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Grandad is a large part of my life and for the past 3 years he and nanny have been living with me and my mum and dad. He is such an interesting man, an old-fashioned gentleman. It was hardly noticeable at first, just losing his keys, forgetting people's names, but when he could not remember our names or where he was, mum and dad took him to the doctors. They discovered my grandad had dementia and was losing his memory. So, I decided I would find a way to help him.

 

I discovered a wonderful way to help my grandad, by providing memories through images, so I talked to mum and dad and nanny and they all loved the idea. So, we went about turning our hallway into a gallery of old and new photos for grandad. I was worried it might upset him, if he did not remember, but it was the opposite, from the very first time he saw the photos, his face lit up and he remembered the good times they represented. This is his story and his journey through his gallery of photos.

 

My grandad is Bill and my nanny is Anne and I am Grace. My grandad loves this picture, as it was taken on their holiday in France. Nanny said, Bill just loved the old bike he had on the holiday and they went every day to the village on it. Mind you she said the road was very bumpy and grandad had the only saddle and she had to sit on the bar. Seeing grandad giggle at this photo, makes my heart sing.

 
 

Before we put the photos up in the hallway, grandad started to forget about his morning exercises, which he did every morning with Nanny. Once we put the photo gallery up, he hardly forgot, as when he saw this photo on the wall, he used to shout “Anne, have you forgotten our morning exercises?” Then he looked at me and winked and kissed my forehead, you see my grandad really appreciated what we were doing for him.

 

Each week we add new photos of what nanny and grandad have done that week, to build new memories. Some days I do cry about my grandad, but then I look at him and remember all the wonderful times I had with him as I was growing up. I treasure every day with him and I am so happy as a family we are making this time enjoyable for him and love seeing him with nanny going through their old photos.

 

My friend Sally, her grandmother has dementia too, I learn a lot from her, not bad things, but practical things to help my grandad. When I told her about the photo gallery, she said it was perfect. As she had begun with her grandmother, having photos all over the house and she soon learned to have a single place to come back to and enjoy together, she calls it, her grandmother’s memory lane.

 

Nanny reminisces with grandad every day, it allows grandad to recall memories from their past and it puts a big smile on his face, when he shares stories of their earlier years. I love to sit at his feet and listen to his stories and we also play some of his favourite music, so he can connect and remember the past. It makes me giggle hearing about my grandad being a mod in the 60’s and riding a scooter.

 

We have a set routine for grandad, in fact we all follow the routine and it really works for us all, mum says the house runs really well. Mum loves that we have our meals at a set time and grandad and nanny love that we all sit down together. My grandad has been known to sit at the table, knife and fork in his hand, singing “why are we waiting.” After our meal, it is his job to clear the table and load the dishwasher. He is naughty though, because he does often say, “where is the dishwasher”, nanny looks at him in her way, he suddenly remembers and we all giggle. My grandad is such a joker.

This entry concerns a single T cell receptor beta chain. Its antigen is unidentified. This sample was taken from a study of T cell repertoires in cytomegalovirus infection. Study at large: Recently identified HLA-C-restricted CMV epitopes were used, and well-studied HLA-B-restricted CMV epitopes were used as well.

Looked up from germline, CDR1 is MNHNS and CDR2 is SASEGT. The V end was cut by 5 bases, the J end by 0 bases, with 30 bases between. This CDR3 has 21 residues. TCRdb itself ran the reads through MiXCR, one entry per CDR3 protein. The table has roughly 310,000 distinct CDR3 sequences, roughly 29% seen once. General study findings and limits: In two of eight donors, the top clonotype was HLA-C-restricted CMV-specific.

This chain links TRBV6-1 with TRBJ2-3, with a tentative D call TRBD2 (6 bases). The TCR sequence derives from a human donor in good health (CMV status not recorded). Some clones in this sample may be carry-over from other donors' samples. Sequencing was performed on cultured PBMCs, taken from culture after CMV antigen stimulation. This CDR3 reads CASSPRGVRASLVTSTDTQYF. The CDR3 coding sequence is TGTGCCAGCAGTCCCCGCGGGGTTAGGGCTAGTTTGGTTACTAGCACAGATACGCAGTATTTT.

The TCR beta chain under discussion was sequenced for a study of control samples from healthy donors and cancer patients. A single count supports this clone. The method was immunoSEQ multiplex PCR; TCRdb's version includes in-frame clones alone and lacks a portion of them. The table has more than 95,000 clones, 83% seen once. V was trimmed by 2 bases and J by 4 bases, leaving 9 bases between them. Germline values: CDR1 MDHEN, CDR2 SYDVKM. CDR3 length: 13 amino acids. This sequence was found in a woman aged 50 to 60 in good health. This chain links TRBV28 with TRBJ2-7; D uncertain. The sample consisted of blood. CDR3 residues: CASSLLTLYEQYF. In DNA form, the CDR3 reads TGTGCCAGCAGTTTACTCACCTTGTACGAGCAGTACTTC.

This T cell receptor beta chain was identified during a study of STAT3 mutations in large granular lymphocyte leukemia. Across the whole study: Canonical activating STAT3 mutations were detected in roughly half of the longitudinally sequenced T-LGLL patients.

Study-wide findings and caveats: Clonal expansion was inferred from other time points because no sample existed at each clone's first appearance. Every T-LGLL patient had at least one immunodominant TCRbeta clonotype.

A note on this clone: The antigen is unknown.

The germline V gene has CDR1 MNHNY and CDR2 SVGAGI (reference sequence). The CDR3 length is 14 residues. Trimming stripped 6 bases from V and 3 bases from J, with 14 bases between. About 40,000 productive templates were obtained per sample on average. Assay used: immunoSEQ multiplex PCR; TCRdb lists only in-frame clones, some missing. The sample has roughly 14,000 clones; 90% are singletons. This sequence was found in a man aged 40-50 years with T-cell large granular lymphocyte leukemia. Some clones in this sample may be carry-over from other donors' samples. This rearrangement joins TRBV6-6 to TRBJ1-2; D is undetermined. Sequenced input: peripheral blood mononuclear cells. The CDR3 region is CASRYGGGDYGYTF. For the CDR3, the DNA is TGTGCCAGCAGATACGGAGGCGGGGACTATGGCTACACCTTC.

Something my grandad taught me, from as long as I can remember, was to never judge and to encourage, something grandad has done all his life. I only see my grandad, yes, he has changed, in that his memory is not as good as it used to be, but I will not allow anyone make fun of him. Every day I encourage my grandad to do something extra, so that he has that feeling of achieving more that day.

 

My grandad and I have a lot in common, we are best friends. He has encouraged me all my life to do well in school, praised me when I received good grades and I spent many good times with him and nanny. But then things started to change, it was very gradual at first, in fact, I don’t remember a glaring moment when I can say with confidence that I knew something wasn’t right with my grandad. If anything, I thought the gaps in his memory were just a regular sign of old age. But I soon learned the situation was more serious.

 

All I know and care about, is that he is still my grandad, we still snuggle up, read together, go for walks, cook together, yes, he is still my grandad and I love him. Grandad told me recently that disease can attack even the strongest of characters, like him, but relationships built around unconditional love will, in the best way possible, endure and with the love of us, his family, he will fight every single day.

 

As a family we learned that with dementia, there are no rules, yes, plenty of advice and guidance, but this disease is an individual thing. We know what to look for, but had no idea when it would come into grandad’s life. It’s the little things you notice, the things he managed to do last week, but now struggles with. As a family, we never make an issue of it and just adapt, we want grandad and that is that.

 

After a while grandad started to walk into things more often. So, we slowly started to declutter the house, so he had less chance to walk into things. We all thought he would not notice, but he did. One night he came into the living room and pretended to sit on a stool, which was no longer there. We all got up as one and moved towards him. He stopped half way, giggled and said “oh your faces.” On a good day he was unstoppable.